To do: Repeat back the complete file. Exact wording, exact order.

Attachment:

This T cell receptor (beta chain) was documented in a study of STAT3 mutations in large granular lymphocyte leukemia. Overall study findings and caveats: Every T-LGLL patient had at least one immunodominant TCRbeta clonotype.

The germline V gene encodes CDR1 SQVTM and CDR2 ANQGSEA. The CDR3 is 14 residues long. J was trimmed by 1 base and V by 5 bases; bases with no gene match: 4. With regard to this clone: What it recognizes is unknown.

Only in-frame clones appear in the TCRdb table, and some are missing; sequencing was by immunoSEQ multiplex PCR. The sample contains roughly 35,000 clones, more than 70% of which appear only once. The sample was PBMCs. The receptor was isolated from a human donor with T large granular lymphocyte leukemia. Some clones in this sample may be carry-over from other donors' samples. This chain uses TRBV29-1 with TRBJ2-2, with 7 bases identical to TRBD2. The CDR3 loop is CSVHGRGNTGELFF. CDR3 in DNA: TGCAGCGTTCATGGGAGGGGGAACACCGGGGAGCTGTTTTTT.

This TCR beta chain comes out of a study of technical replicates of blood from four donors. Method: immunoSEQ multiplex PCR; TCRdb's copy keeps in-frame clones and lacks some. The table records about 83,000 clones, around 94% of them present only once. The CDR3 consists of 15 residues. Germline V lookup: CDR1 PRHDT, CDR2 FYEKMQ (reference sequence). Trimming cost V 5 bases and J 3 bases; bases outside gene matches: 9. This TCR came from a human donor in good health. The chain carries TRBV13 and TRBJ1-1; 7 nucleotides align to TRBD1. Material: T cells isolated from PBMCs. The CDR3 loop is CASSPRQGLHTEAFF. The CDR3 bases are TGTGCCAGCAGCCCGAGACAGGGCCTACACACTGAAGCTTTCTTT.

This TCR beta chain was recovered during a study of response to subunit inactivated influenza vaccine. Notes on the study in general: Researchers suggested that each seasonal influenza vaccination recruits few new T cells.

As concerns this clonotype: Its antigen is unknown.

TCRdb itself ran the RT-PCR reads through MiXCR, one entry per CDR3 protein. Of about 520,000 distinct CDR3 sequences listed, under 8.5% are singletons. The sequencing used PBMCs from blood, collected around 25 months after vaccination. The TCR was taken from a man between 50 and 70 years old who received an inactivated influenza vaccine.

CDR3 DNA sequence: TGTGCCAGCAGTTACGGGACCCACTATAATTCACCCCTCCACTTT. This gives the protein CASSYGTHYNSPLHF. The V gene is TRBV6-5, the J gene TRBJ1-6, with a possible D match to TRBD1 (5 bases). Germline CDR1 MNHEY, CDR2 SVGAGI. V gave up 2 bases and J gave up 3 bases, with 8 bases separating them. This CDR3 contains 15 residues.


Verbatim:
This T cell receptor (beta chain) was documented in a study of STAT3 mutations in large granular lymphocyte leukemia. Overall study findings and caveats: Every T-LGLL patient had at least one immunodominant TCRbeta clonotype.

The germline V gene encodes CDR1 SQVTM and CDR2 ANQGSEA. The CDR3 is 14 residues long. J was trimmed by 1 base and V by 5 bases; bases with no gene match: 4. With regard to this clone: What it recognizes is unknown.

Only in-frame clones appear in the TCRdb table, and some are missing; sequencing was by immunoSEQ multiplex PCR. The sample contains roughly 35,000 clones, more than 70% of which appear only once. The sample was PBMCs. The receptor was isolated from a human donor with T large granular lymphocyte leukemia. Some clones in this sample may be carry-over from other donors' samples. This chain uses TRBV29-1 with TRBJ2-2, with 7 bases identical to TRBD2. The CDR3 loop is CSVHGRGNTGELFF. CDR3 in DNA: TGCAGCGTTCATGGGAGGGGGAACACCGGGGAGCTGTTTTTT.

This TCR beta chain comes out of a study of technical replicates of blood from four donors. Method: immunoSEQ multiplex PCR; TCRdb's copy keeps in-frame clones and lacks some. The table records about 83,000 clones, around 94% of them present only once. The CDR3 consists of 15 residues. Germline V lookup: CDR1 PRHDT, CDR2 FYEKMQ (reference sequence). Trimming cost V 5 bases and J 3 bases; bases outside gene matches: 9. This TCR came from a human donor in good health. The chain carries TRBV13 and TRBJ1-1; 7 nucleotides align to TRBD1. Material: T cells isolated from PBMCs. The CDR3 loop is CASSPRQGLHTEAFF. The CDR3 bases are TGTGCCAGCAGCCCGAGACAGGGCCTACACACTGAAGCTTTCTTT.

This TCR beta chain was recovered during a study of response to subunit inactivated influenza vaccine. Notes on the study in general: Researchers suggested that each seasonal influenza vaccination recruits few new T cells.

As concerns this clonotype: Its antigen is unknown.

TCRdb itself ran the RT-PCR reads through MiXCR, one entry per CDR3 protein. Of about 520,000 distinct CDR3 sequences listed, under 8.5% are singletons. The sequencing used PBMCs from blood, collected around 25 months after vaccination. The TCR was taken from a man between 50 and 70 years old who received an inactivated influenza vaccine.

CDR3 DNA sequence: TGTGCCAGCAGTTACGGGACCCACTATAATTCACCCCTCCACTTT. This gives the protein CASSYGTHYNSPLHF. The V gene is TRBV6-5, the J gene TRBJ1-6, with a possible D match to TRBD1 (5 bases). Germline CDR1 MNHEY, CDR2 SVGAGI. V gave up 2 bases and J gave up 3 bases, with 8 bases separating them. This CDR3 contains 15 residues.